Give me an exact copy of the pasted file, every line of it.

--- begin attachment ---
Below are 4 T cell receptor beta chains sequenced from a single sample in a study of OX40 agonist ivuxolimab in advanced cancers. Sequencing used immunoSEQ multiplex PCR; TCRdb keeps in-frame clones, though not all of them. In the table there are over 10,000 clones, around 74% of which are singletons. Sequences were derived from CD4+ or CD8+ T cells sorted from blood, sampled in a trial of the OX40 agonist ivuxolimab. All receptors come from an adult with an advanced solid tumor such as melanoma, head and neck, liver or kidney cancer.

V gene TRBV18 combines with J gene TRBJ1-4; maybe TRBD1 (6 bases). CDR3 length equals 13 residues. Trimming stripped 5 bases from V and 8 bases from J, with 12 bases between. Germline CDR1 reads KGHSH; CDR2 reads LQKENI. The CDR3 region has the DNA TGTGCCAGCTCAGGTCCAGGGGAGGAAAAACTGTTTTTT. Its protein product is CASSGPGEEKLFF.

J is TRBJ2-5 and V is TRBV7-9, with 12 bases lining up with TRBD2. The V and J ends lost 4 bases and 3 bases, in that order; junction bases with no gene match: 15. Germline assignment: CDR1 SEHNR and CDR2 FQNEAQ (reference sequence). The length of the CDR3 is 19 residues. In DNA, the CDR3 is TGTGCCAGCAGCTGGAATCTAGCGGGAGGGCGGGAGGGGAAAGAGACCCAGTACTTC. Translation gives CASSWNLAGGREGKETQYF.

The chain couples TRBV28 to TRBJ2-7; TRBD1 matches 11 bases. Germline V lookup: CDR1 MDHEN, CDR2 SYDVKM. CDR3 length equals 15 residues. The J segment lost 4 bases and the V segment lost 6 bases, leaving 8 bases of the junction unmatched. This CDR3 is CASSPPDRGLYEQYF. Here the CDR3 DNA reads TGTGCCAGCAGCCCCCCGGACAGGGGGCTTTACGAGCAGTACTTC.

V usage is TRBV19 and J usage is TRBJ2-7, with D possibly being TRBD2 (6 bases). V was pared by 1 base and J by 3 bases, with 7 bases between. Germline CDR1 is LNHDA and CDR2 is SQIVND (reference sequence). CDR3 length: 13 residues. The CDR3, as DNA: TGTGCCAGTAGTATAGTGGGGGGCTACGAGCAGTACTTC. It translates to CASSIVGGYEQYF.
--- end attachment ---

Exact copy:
Below are 4 T cell receptor beta chains sequenced from a single sample in a study of OX40 agonist ivuxolimab in advanced cancers. Sequencing used immunoSEQ multiplex PCR; TCRdb keeps in-frame clones, though not all of them. In the table there are over 10,000 clones, around 74% of which are singletons. Sequences were derived from CD4+ or CD8+ T cells sorted from blood, sampled in a trial of the OX40 agonist ivuxolimab. All receptors come from an adult with an advanced solid tumor such as melanoma, head and neck, liver or kidney cancer.

V gene TRBV18 combines with J gene TRBJ1-4; maybe TRBD1 (6 bases). CDR3 length equals 13 residues. Trimming stripped 5 bases from V and 8 bases from J, with 12 bases between. Germline CDR1 reads KGHSH; CDR2 reads LQKENI. The CDR3 region has the DNA TGTGCCAGCTCAGGTCCAGGGGAGGAAAAACTGTTTTTT. Its protein product is CASSGPGEEKLFF.

J is TRBJ2-5 and V is TRBV7-9, with 12 bases lining up with TRBD2. The V and J ends lost 4 bases and 3 bases, in that order; junction bases with no gene match: 15. Germline assignment: CDR1 SEHNR and CDR2 FQNEAQ (reference sequence). The length of the CDR3 is 19 residues. In DNA, the CDR3 is TGTGCCAGCAGCTGGAATCTAGCGGGAGGGCGGGAGGGGAAAGAGACCCAGTACTTC. Translation gives CASSWNLAGGREGKETQYF.

The chain couples TRBV28 to TRBJ2-7; TRBD1 matches 11 bases. Germline V lookup: CDR1 MDHEN, CDR2 SYDVKM. CDR3 length equals 15 residues. The J segment lost 4 bases and the V segment lost 6 bases, leaving 8 bases of the junction unmatched. This CDR3 is CASSPPDRGLYEQYF. Here the CDR3 DNA reads TGTGCCAGCAGCCCCCCGGACAGGGGGCTTTACGAGCAGTACTTC.

V usage is TRBV19 and J usage is TRBJ2-7, with D possibly being TRBD2 (6 bases). V was pared by 1 base and J by 3 bases, with 7 bases between. Germline CDR1 is LNHDA and CDR2 is SQIVND (reference sequence). CDR3 length: 13 residues. The CDR3, as DNA: TGTGCCAGTAGTATAGTGGGGGGCTACGAGCAGTACTTC. It translates to CASSIVGGYEQYF.